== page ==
The recent political turmoil in Catalonia, including the incarceration of political leaders, has not only led to widespread demonstrations across the country. Streets and urban furniture have been increasingly dyed in yellow, the color which has become synonymous with the solidarity movement for pro-independence leaders in jail and abroad, including most of the Carles Puigdemont deposed cabinet members. Yet this is not making everyone happy, and has become another cause for controversy in the country.

A senior MP of the main unionist party in the Catalan Parliament, Ciudadanos (Cs), removed a yellow ribbon from the empty government seats in the chamber on Friday. The ribbons were placed there in solidarity with the pro-independence officials who are either in jail or abroad. This led to a sharp exchange of words with the Parliament speaker, Roger Torrent, who suspended the plenary session. “I won’t allow this parliament to be a madhouse or a playground” he told the Ciutadans MP, Carlos Carrizosa. Some minutes later, the Catalan president, Quim Torra, tweeted that “the yellow ribbon now more than ever represents the Catalan government”.

On Monday, some twenty people in balaclavas stormed an installation in which yellow was the protagonist in order to vandalize it. And the Spanish government is also taking action to end this silent form of protest.

Madrid letter to mayors

Mariano Rajoy’s executive delegate in Catalonia, Enric Millo, has sent a letter to the nearly 1,000 Catalan mayors asking them to maintain “neutrality” in public spaces. In his message sent on Tuesday, he claims that mayors have the “obligation” to not allow such symbols. According to him, this has caused “a break in the co-existence” in some cases. Millo stated in his letter that in the past few months, some streets, squares and public buildings “are being occupied by these biased symbols”.

Indeed, yellow ribbons are visible drawn on pavements, monuments, traffic lights, fences, façades of libraries and schools… and even on the balconies of town halls and administration buildings, as well as in parliament, in the empty seats of MPs in prison or abroad. During the campaign ahead of the December 2017 Catalan election, the Spanish electoral board obliged local councils to remove yellow signs from public buildings.

Attack on a yellow-flooded beach

And now some beaches are becoming filled with the colour yellow. On Monday, an installation of yellow crosses, in solidarity with Catalan pro-independence leaders, in the sand in Canet de Mar, north of Barcelona, ended up becoming the focal point of a confrontation. A group of people with their faces concealed removed some of the crosses a few hours after they had been installed, and this led to a clash between the promoters of the symbols and the gang in balaclavas. The events sparked criticism from pro-independence parties, who branded the vandals’ moves as “fascist attacks.” To show its support for the installation, a nearby city, Mataró, will set up yellow crosses on its beach as well this Sunday.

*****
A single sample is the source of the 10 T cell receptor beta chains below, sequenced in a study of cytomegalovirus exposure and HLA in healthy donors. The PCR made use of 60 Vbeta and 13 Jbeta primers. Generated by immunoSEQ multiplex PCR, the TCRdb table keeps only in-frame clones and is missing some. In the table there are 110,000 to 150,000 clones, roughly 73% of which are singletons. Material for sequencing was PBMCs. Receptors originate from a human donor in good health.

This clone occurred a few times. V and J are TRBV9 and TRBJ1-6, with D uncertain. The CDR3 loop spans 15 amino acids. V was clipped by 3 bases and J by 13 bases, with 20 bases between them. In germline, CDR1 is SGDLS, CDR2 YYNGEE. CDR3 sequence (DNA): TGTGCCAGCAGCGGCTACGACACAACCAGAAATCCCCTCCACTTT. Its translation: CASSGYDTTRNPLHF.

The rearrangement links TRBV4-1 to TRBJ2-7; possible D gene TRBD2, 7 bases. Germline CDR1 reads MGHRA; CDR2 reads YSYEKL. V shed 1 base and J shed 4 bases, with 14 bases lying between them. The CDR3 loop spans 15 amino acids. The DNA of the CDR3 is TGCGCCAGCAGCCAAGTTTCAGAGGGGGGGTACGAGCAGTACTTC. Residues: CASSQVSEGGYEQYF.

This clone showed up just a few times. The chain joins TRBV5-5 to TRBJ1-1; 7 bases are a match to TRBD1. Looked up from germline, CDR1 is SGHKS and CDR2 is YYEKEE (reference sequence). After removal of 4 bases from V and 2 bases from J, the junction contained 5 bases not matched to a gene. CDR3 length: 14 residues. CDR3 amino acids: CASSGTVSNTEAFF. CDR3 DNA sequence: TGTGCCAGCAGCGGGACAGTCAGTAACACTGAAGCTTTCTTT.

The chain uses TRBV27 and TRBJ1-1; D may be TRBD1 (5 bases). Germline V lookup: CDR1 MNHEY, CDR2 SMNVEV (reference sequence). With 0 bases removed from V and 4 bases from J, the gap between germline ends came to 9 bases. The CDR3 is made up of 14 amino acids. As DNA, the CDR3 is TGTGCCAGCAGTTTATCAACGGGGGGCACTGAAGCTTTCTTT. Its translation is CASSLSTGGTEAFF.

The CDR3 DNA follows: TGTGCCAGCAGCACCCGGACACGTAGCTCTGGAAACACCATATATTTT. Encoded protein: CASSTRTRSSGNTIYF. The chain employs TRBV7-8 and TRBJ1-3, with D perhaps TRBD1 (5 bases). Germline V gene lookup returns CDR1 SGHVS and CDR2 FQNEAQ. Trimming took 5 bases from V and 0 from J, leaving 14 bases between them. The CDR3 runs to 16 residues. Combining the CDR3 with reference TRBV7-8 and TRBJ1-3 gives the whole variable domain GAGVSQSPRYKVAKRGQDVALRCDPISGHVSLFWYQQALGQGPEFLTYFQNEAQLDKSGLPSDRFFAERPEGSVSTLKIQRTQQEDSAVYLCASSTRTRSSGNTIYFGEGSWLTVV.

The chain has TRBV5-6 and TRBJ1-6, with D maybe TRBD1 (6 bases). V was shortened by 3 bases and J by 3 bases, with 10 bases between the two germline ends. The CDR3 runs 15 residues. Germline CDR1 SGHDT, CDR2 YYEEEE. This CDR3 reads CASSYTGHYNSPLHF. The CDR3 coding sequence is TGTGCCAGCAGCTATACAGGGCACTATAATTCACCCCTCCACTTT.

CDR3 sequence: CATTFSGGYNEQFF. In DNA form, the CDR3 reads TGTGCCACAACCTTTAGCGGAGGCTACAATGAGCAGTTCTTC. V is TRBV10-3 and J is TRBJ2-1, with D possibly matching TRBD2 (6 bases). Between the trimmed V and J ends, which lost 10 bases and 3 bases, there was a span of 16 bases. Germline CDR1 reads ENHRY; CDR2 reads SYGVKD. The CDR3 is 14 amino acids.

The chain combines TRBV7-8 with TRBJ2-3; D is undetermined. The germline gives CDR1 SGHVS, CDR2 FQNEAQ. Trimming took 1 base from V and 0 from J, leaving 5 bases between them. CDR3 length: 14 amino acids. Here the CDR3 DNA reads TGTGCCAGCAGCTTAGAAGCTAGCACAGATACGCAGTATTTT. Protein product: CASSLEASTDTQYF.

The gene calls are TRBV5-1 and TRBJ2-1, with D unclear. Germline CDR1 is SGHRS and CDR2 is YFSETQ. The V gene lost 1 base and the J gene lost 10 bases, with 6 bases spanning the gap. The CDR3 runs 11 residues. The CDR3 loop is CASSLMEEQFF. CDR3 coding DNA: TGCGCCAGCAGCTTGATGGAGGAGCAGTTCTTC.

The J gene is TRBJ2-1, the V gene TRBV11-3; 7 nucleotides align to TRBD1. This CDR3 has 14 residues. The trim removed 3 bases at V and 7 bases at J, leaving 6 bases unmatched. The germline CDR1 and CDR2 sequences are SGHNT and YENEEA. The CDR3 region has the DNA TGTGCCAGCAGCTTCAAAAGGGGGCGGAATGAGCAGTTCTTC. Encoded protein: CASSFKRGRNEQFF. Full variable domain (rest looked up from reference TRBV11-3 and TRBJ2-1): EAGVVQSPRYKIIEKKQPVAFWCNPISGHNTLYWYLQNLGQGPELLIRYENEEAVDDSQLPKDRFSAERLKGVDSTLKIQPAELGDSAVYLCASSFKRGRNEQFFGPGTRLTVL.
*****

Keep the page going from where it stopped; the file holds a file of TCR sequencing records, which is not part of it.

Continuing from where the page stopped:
In Barcelona, the presence of yellow signs has also led to anti-independence groups reacting and removing them. On May 7 at night, at least three such groups called for actions in the city to clear the colour yellow from the streets. Yet another “anti-fascist” march faced them shouting and chanting. The Catalan police made sure the confrontation did not escalate into violence.

Towns regulating political symbols

Yet the controversy has spread across the country. For instance, the hardliner pro-independence mayor of Arenys de Munt said that his town will be the first one to “fine whoever removes yellow ribbons.” On the contrary, the unionist Socialist local government in Castellbell i el Vilar intends for people to require permission before placing yellow ribbons in a public space.

Yellow ribbons on lapels, questioned?

While the Spanish government and some unionist and radical groups continue to try to eliminate any sign of support for the leaders imprisoned or in exile, there is a place where they will hardly be able to regulate yellow ribbons: on one’s person. A number of people these days wear the sign on their jackets, lapels, shirts, blouses and rucksacks, including a lot of Catalan administration officials and most of the MPs in Parliament.

Yet no one can rule out that this might change in the near future: reportedly some individuals have been barred to marry or testify in local courts wearing yellow ribbons. Recently, FCBarcelona fans also had yellow T-Shirts, ribbons and flags confiscated before entering the stadium where the Spanish Copa del Rey was held in Madrid.

As long as Catalan politicians continue behind bars or seeking refuge in other countries, this controversy is also likely to drag on.

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